• It was like The Legend of Zelda: The Wind Waker The Movie. Gorgeous to behold.
  • Alan Tudyk plays a chicken.

Hey hey, Heihei.

The Power of Patty Compelled Me

At a recent family event, several of my sisters were discussing how much they enjoy raunchy sitcom Broad City. “I don’t like it,” my eighteen-year-old brother said, “but I understand it wasn’t made for me.”

“What do you mean?” I asked him.

“I’m not the target audience,” he explained. “So it doesn’t really matter whether I like it or not. I’m a young, white male. A lot of things out there are made with me in mind. Broad City doesn’t have to be made for me, too. Clearly, it was made for my sisters.”

Which brings me to my thoughts on the latest Ghostbusters movie.

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I understand that many people have emotional attachments to the Ghostbusters franchise of the eighties. I recognize that those feelings may complicate one’s experience with a new Ghostbusters movie. I acknowledge that the new Ghostbusters movie has some flaws.

But. But. But. The way I feel about this movie is the opposite of how my brother feels about Broad City. I feel like this movie was made specifically for me, and I love it for that.

I have felt this way about Paul Feig movies before. Bridesmaids made me laugh and resonated with me on an emotional level. Spy made me feel like, well, I had been spied on, because not only did it include fantastic British comedienne Miranda Hart (of Miranda and Call the Midwife), it also included one of the most over-the-top acts of recent Eurovision Song Contest history. Literally every other American I know who has any knowledge of the Eurovision Song Contest has it because I told them.

For this movie, Paul Feig must have asked himself, “What specifically will make that one crazy Midwestern schoolteacher nerd like my next movie even more? Oh, I know – I’ll include her favorite SNL cast members, and especially let Kate McKinnon be super weird and really awesome!”

And that did it for me.

I loved it. Sorry if you don’t. But, clearly, it was made for me.

Teaching & Learning in “Finding Dory,” or Why Jenny & Charlie Are Awesome

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Finding Dory came out in theaters this weekend. A sequel to 2003’s Finding Nemo, it revisits the same central theme of parents losing a child, though it’s handled entirely differently. In Finding Nemo, Marlin crosses the ocean in search of his missing son. In Finding Dory, the adult child returns home seeking her parents.

My analysis gets a little spoiler-y, so if you haven’t seen it, come back after you have. Oh but wait! Before you go! Wait to leave the theater until after the credits! I promise the tag scene is well worth it.

Okay now shoo! Unless you don’t mind spoilers.

In Finding Nemo, the lost child has a physical disability that affected his ability to interact with his world – he has a small fin that impedes his swim speed. But his father Marlin has sheltered him and shielded him from challenges, so that when his son Nemo is kidnapped Marlin feels compelled to go after him.

In Finding Dory, we see, in flashbacks, that Dory is separated from her parents by accident. However, her parents had made very different choices than Marlin. Instead of overly sheltering Dory, we see through a series of memories that they’re doing their best to empower Dory. Jenny and Charlie use song and rhyme and repetition to drive home what they really want her to learn. The biggest difference between Dory’s parents and Nemo’s father is that, when their child becomes lost, they look for her — but then decide to trust that the lessons they taught her will ultimately lead her home to them. Instead of chasing her across untold distances, they sit tight and believe in Dory from a distance.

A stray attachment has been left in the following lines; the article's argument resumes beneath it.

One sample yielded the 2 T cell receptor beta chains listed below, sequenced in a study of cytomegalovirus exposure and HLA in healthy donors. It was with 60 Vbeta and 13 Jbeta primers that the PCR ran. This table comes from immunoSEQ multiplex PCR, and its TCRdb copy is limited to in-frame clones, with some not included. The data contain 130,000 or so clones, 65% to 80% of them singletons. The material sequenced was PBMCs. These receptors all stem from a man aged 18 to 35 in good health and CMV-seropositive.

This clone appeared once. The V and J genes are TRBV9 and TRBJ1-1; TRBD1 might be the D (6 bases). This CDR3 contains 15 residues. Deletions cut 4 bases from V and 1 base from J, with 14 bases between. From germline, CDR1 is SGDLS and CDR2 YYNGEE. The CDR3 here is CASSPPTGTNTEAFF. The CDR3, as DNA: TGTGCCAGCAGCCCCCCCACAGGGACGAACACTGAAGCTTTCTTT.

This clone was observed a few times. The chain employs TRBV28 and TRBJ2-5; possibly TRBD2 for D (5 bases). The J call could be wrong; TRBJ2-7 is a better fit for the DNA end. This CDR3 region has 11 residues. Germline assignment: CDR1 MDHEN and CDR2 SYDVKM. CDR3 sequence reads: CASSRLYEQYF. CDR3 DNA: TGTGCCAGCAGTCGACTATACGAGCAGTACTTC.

Marlin taught Nemo, “You can’t, because….” Jenny and Charlie taught Dory, “You can, despite….” Their lessons enable Dory to make friends and be safe while out and about in the ocean until she finds her way home. (I just realized that they never taught Dory, “Don’t talk to strangers.” In fact, the way she proactively approaches others for help is a huge reason she’s able to find her way home.)

Supporting characters experienced their own challenges as well, overcoming them to varying degrees of success — depending on your definition of success. Bailey the beluga whale struggled to use echolocation, but when Dory explained it to him in terms he could understand, he got a handle on using it. He reminded me of students who experience a block about reading or writing or math, then have a breakthrough and are able to acquire a new skill. Destiny the whale shark was exceptionally helpful to Dory, despite having very poor eyesight. While Bailey does help her crash into walls less frequently, she ultimately deals with her challenge by changing her environment to one where there weren’t walls to be crashing into.

Nemo was an interesting character in the sequel. He acts as a foil to Marlin while holding up a mirror so his father could see how his attitude towards Dory was affecting their relationship. When Marlin says something unnecessarily mean to Dory, Nemo doesn’t let him forget it. “You made her feel like she couldn’t do it.” That line really landed, especially considering how much Dory had accomplished by that point in the story. Nemo teaches his father to reassess how he treats Dory and make some positive changes.

Speaking of Marlin, it was nice to see his character continue to develop as well. He went through some major learning experiences in Finding Nemo, but that did not mean he knew everything now. A take-away from his arc was not needing to do and say everything right the first time, but rather learning to recognize when you say or do something hurtful and take steps to make things right, starting with an apology.10952119376

Anyway, it was quite a nice movie, and I recommend it. But now I’ll let Gerald have a turn on the rock.